Halloween is just around the corner. Two days from now, all the ghosts and goblins will come out to prowl the streets and ask for candy and other goodies.
As a holiday, Halloween can be especially fun, allowing us to escape from our own reality for a short time and become something or someone else through the use of a cleverly designed costume. However, an emergency trip to the veterinarian with a sick or injured pet could certainly put a damper on your festivities. Here are seven tips to prevent that from happening. Use these tips to keep your dog or cat safe, sound, and healthy.
- Chocolate is toxic for both dogs and cats. Dogs typically have more of a sweet tooth than cats and are most likely to ingest chocolate. However, cats have also been known to be poisoned with chocolate treats as well. Different forms of chocolate have different levels of toxicity. Dark chocolate is more dangerous than milk chocolate, and white chocolate is the least likely to cause problems. Still, it is wise to keep all chocolate out of the reach of curious and/or hungry pets.
- Sugarless candy and gum often contain substance known as xylitol. Xylitol, even in very small quantities, can be fatal to your dog. One piece of chewing gum containing xylitol can be fatal for your dog, especially if your dog is small. Keep these treats far away from your dog.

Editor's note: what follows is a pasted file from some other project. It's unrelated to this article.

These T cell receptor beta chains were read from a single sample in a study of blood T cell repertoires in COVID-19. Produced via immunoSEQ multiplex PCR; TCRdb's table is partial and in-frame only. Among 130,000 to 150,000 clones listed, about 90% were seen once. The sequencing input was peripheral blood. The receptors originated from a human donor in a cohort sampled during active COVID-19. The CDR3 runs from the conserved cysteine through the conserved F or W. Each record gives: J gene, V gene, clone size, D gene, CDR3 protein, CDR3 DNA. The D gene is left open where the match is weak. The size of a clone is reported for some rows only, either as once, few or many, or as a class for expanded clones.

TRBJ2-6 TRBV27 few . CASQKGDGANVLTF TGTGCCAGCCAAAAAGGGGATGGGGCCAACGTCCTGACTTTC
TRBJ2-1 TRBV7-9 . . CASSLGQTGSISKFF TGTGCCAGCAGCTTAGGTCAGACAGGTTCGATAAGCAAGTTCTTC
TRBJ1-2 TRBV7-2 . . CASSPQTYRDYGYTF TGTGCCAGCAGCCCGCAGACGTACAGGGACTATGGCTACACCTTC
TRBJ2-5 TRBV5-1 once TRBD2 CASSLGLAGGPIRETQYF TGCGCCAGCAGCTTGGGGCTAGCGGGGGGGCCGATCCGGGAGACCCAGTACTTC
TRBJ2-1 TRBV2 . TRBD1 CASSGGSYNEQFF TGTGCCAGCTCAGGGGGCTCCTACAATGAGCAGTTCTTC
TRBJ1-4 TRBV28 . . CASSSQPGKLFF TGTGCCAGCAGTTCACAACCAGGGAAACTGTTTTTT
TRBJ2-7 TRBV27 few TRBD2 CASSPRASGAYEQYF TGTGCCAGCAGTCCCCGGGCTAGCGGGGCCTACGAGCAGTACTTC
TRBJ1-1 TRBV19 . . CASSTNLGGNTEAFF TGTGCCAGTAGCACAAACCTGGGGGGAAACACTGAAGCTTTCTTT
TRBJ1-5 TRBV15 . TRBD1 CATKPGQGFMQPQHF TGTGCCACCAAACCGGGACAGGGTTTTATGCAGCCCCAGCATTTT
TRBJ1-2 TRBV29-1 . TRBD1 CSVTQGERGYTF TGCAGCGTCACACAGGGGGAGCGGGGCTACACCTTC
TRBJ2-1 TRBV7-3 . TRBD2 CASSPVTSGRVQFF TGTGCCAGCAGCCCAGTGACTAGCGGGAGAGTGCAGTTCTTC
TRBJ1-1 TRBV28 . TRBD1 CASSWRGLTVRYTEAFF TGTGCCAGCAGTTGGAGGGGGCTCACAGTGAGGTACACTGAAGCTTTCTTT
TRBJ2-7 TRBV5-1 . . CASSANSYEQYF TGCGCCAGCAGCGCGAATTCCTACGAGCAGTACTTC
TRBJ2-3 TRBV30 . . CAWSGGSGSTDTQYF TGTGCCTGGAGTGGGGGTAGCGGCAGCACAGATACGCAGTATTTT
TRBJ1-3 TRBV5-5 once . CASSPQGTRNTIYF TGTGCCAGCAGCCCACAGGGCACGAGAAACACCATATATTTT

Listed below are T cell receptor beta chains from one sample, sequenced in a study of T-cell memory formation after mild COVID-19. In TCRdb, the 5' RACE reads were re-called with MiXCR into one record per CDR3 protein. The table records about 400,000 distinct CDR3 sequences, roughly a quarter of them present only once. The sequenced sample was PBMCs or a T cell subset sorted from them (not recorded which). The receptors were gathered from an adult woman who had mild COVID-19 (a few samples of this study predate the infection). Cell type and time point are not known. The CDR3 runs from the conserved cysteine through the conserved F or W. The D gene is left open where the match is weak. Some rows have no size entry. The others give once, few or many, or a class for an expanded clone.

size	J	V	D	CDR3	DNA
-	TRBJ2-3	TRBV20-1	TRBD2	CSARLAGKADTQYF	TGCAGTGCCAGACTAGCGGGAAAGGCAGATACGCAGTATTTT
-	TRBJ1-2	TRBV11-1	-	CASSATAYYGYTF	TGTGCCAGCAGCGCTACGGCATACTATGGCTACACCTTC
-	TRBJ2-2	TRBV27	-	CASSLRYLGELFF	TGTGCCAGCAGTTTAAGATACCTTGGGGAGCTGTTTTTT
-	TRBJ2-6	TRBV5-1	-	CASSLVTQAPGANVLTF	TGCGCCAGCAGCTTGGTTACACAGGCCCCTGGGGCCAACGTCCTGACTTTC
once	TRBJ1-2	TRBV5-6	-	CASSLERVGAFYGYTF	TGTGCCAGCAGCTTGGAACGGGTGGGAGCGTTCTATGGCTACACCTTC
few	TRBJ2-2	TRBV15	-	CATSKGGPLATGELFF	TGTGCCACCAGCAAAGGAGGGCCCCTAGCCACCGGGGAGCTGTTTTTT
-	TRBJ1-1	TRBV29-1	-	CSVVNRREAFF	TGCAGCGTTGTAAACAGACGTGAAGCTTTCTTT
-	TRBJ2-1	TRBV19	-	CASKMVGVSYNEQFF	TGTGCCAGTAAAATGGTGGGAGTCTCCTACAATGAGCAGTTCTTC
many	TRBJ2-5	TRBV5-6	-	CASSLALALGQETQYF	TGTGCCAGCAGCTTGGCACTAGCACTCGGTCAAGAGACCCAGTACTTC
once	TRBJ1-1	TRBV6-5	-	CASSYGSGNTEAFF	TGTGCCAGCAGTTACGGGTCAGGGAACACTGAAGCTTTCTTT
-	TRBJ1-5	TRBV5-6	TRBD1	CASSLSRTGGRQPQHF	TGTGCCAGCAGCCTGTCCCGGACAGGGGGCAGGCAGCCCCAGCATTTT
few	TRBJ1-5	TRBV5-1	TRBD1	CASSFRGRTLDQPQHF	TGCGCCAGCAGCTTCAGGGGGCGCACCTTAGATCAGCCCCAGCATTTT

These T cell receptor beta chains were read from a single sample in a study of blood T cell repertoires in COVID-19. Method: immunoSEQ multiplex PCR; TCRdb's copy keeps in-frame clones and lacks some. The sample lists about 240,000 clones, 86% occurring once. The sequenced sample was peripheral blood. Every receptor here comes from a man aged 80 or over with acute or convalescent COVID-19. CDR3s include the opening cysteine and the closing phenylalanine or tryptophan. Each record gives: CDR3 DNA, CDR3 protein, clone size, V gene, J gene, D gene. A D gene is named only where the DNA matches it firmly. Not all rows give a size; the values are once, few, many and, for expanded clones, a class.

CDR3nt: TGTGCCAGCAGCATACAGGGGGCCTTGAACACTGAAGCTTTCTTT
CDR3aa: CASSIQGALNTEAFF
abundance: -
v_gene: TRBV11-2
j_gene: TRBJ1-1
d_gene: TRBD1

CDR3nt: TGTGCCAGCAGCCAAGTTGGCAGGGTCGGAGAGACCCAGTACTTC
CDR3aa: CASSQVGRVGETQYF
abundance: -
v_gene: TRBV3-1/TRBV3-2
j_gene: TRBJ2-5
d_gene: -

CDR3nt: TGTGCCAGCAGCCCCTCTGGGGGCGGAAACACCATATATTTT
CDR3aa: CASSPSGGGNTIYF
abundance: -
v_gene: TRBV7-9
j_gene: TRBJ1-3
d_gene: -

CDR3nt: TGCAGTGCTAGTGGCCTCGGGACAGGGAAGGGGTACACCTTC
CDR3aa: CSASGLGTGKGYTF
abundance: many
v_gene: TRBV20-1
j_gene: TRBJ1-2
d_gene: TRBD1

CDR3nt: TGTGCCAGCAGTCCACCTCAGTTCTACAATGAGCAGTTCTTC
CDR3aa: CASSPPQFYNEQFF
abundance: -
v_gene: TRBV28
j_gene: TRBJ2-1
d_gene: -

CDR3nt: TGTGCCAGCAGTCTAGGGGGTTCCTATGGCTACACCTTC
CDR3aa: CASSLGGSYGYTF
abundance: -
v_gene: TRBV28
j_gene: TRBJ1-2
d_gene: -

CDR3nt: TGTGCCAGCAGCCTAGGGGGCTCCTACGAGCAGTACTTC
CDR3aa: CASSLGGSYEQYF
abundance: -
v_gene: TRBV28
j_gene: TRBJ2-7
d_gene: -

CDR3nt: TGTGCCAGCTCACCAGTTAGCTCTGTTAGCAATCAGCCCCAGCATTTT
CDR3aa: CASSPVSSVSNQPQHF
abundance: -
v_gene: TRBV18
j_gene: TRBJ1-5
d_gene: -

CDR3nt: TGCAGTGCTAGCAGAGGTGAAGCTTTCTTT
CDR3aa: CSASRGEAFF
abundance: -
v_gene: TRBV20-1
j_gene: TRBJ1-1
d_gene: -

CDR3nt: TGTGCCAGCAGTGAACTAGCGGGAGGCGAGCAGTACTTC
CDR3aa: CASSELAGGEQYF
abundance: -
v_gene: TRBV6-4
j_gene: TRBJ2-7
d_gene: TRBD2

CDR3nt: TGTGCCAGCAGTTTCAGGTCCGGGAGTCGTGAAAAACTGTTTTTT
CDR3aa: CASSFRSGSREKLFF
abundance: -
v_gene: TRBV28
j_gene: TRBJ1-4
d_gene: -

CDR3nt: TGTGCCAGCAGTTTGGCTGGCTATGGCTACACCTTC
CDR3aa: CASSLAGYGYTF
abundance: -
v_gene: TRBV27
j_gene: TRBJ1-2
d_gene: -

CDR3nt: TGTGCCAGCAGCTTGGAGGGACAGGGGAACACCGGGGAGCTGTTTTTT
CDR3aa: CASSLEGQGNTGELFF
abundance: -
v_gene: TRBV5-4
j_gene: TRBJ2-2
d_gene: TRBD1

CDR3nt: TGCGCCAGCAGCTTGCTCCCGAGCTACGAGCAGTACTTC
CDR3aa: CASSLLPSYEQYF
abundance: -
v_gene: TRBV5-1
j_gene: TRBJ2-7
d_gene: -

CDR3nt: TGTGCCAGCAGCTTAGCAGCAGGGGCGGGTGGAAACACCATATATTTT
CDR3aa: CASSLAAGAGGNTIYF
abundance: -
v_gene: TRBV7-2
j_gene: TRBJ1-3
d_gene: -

- Grapes and raisins may be a healthy treat for your child and health-conscious neighbors with children may appreciate the act of giving out these treats rather than sugar-filled candy or cookies. However, for your pet, these items can be poisonous. Never allow your pet to ingest any grapes or raisins.
- Another Halloween threat for curious cats and dogs are strings, buttons, ribbons, and other items on costumes that can be swallowed. If you elect to dress your pet up for Halloween, be sure the costume is pet-safe. Keep an eye on pets around your own costume also, or those your children may be wearing.
- Glow sticks and glow jewelry often make up part of a Halloween costume also. These items may tempt a curious dog or cat into biting into the object. Symptoms seen when this happen are excess salivation and pawing at the mouth. These symptoms are due an extremely bitter foul taste given off by the chemical inside the glow sticks/jewelry. Fortunately, though the symptoms often look quite serious, there is actually very little real risk of toxicity. Rinsing your pet's mouth or providing a fresh bowl of water for your pet to drink is usually all that is necessary to resolve the problem.
- The risk of an escaped pet is also high on Halloween as your door opens and closes repeatedly to accommodate costumed visitors. If necessary, move your pet to a separate area of the house or place a barrier in the doorway until you've closed the door permanently for the evening. Extremely shy or nervous pets may especially appreciate being away from all the festivities and having a private area to themselves.
- Make sure all pets (cats included) are indoors. Do not leave your pet outdoors unsupervised on Halloween.
Knowing that your pet is safe and sound will allow you to enjoy the Halloween festivities more fully yourself.